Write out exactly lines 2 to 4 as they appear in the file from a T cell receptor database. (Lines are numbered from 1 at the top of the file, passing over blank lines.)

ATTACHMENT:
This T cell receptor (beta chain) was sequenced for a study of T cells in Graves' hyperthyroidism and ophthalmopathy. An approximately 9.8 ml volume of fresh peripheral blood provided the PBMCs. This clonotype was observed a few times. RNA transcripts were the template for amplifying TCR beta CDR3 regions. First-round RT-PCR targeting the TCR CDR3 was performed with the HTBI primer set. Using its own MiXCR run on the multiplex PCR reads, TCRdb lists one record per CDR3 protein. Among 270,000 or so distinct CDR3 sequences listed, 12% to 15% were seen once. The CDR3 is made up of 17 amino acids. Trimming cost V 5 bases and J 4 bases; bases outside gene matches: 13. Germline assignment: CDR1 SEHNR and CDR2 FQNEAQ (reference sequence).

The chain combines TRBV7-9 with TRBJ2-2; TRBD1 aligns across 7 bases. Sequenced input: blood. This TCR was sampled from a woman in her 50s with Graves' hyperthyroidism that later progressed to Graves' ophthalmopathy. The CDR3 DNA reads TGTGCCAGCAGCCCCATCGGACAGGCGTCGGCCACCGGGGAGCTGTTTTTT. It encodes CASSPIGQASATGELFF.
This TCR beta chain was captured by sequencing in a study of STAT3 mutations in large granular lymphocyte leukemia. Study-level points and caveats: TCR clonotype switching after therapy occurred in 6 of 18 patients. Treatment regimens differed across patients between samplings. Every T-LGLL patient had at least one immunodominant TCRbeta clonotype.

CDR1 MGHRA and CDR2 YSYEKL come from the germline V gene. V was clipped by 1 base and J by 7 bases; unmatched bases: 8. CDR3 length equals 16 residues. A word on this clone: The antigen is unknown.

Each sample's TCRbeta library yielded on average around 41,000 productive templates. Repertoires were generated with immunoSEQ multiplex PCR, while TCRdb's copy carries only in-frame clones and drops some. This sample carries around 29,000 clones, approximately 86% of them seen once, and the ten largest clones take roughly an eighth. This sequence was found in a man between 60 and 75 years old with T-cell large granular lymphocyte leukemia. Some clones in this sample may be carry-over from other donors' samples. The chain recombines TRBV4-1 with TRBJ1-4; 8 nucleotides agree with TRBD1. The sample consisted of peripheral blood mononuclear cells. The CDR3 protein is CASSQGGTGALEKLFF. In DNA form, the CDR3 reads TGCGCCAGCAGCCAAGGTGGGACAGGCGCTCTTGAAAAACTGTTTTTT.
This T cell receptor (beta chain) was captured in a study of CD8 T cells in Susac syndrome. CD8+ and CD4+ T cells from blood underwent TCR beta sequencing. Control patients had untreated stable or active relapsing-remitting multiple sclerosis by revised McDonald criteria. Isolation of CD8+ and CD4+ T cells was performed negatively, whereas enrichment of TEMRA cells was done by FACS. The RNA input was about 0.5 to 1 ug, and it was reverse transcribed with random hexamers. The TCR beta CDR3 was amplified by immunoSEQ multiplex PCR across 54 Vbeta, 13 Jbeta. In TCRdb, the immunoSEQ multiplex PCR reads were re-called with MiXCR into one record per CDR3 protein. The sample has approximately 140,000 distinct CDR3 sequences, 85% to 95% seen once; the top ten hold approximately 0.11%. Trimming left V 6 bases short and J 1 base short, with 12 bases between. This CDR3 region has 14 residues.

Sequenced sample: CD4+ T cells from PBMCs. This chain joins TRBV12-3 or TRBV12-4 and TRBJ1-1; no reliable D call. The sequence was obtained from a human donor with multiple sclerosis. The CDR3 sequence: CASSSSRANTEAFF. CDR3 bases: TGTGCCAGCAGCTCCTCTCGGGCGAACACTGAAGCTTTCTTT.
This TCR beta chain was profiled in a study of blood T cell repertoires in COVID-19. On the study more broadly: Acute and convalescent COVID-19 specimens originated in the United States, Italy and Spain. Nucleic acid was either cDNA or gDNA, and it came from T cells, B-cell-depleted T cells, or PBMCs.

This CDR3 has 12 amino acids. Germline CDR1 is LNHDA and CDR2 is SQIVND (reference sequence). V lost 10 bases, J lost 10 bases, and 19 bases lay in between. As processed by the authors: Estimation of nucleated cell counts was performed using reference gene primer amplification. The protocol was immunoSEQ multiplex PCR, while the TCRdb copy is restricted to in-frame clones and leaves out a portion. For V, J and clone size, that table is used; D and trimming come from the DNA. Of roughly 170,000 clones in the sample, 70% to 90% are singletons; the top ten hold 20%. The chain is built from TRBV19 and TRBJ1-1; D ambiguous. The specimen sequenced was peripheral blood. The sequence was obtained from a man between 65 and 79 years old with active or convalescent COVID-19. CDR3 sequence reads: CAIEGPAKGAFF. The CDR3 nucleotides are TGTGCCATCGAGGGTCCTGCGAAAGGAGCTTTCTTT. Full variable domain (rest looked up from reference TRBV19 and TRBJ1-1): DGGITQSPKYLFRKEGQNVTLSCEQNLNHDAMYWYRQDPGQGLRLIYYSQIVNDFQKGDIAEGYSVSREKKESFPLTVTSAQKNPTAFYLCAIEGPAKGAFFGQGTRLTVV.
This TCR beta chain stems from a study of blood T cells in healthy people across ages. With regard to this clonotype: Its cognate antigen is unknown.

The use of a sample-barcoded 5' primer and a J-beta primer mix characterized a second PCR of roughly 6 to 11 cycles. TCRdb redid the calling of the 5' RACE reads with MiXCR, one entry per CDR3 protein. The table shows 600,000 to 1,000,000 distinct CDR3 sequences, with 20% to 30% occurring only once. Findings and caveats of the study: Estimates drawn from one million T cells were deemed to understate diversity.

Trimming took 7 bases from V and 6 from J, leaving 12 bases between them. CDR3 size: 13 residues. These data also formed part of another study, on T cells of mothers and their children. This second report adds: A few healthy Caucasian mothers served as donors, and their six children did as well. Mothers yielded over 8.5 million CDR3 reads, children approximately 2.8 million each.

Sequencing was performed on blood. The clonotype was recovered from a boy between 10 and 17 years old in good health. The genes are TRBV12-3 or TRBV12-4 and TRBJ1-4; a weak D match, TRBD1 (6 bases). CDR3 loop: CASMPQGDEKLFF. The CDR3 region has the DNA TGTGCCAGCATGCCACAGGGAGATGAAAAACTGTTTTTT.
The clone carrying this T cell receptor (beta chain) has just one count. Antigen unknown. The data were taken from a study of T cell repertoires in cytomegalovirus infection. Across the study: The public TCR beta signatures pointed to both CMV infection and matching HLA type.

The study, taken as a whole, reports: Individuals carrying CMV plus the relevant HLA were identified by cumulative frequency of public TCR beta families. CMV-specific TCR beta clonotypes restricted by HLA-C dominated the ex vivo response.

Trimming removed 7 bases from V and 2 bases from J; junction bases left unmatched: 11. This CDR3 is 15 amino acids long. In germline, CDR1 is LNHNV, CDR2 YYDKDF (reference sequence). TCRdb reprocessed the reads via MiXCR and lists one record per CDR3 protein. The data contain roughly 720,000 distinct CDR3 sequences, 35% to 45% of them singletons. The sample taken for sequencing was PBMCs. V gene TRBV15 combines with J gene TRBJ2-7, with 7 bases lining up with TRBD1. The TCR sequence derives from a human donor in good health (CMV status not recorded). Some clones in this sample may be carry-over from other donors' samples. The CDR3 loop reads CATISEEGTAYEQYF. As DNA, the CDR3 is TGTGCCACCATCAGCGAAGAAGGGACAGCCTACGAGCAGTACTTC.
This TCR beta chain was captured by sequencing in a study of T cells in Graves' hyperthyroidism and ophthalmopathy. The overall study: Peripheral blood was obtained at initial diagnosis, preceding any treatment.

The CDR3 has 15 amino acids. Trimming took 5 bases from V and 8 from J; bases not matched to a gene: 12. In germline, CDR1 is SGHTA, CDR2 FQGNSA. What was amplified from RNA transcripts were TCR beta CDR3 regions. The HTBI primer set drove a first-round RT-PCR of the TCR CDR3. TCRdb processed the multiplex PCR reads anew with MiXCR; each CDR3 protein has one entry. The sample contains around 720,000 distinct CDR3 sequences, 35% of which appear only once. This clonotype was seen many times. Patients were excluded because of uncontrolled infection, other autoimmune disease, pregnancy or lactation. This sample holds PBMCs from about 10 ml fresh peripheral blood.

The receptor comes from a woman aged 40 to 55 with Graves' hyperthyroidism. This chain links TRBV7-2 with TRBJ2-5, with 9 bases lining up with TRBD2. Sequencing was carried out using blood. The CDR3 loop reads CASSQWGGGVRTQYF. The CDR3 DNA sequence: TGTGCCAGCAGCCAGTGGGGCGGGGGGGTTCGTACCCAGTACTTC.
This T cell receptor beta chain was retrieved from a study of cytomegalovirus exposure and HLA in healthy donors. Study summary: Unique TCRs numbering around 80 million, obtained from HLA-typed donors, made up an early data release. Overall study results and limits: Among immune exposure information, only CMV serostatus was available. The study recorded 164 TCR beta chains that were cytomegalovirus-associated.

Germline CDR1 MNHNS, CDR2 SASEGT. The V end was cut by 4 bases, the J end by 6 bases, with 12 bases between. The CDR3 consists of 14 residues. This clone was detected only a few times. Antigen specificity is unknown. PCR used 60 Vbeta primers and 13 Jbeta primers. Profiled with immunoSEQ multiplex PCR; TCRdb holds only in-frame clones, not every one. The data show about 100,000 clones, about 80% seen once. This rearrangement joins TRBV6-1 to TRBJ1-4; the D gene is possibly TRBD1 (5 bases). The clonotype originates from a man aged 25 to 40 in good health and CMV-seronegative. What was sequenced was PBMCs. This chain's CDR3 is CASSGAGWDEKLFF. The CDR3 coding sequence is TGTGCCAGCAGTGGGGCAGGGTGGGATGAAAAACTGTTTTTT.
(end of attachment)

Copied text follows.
The chain combines TRBV7-9 with TRBJ2-2; TRBD1 aligns across 7 bases. Sequenced input: blood. This TCR was sampled from a woman in her 50s with Graves' hyperthyroidism that later progressed to Graves' ophthalmopathy. The CDR3 DNA reads TGTGCCAGCAGCCCCATCGGACAGGCGTCGGCCACCGGGGAGCTGTTTTTT. It encodes CASSPIGQASATGELFF.
This TCR beta chain was captured by sequencing in a study of STAT3 mutations in large granular lymphocyte leukemia. Study-level points and caveats: TCR clonotype switching after therapy occurred in 6 of 18 patients. Treatment regimens differed across patients between samplings. Every T-LGLL patient had at least one immunodominant TCRbeta clonotype.

CDR1 MGHRA and CDR2 YSYEKL come from the germline V gene. V was clipped by 1 base and J by 7 bases; unmatched bases: 8. CDR3 length equals 16 residues. A word on this clone: The antigen is unknown.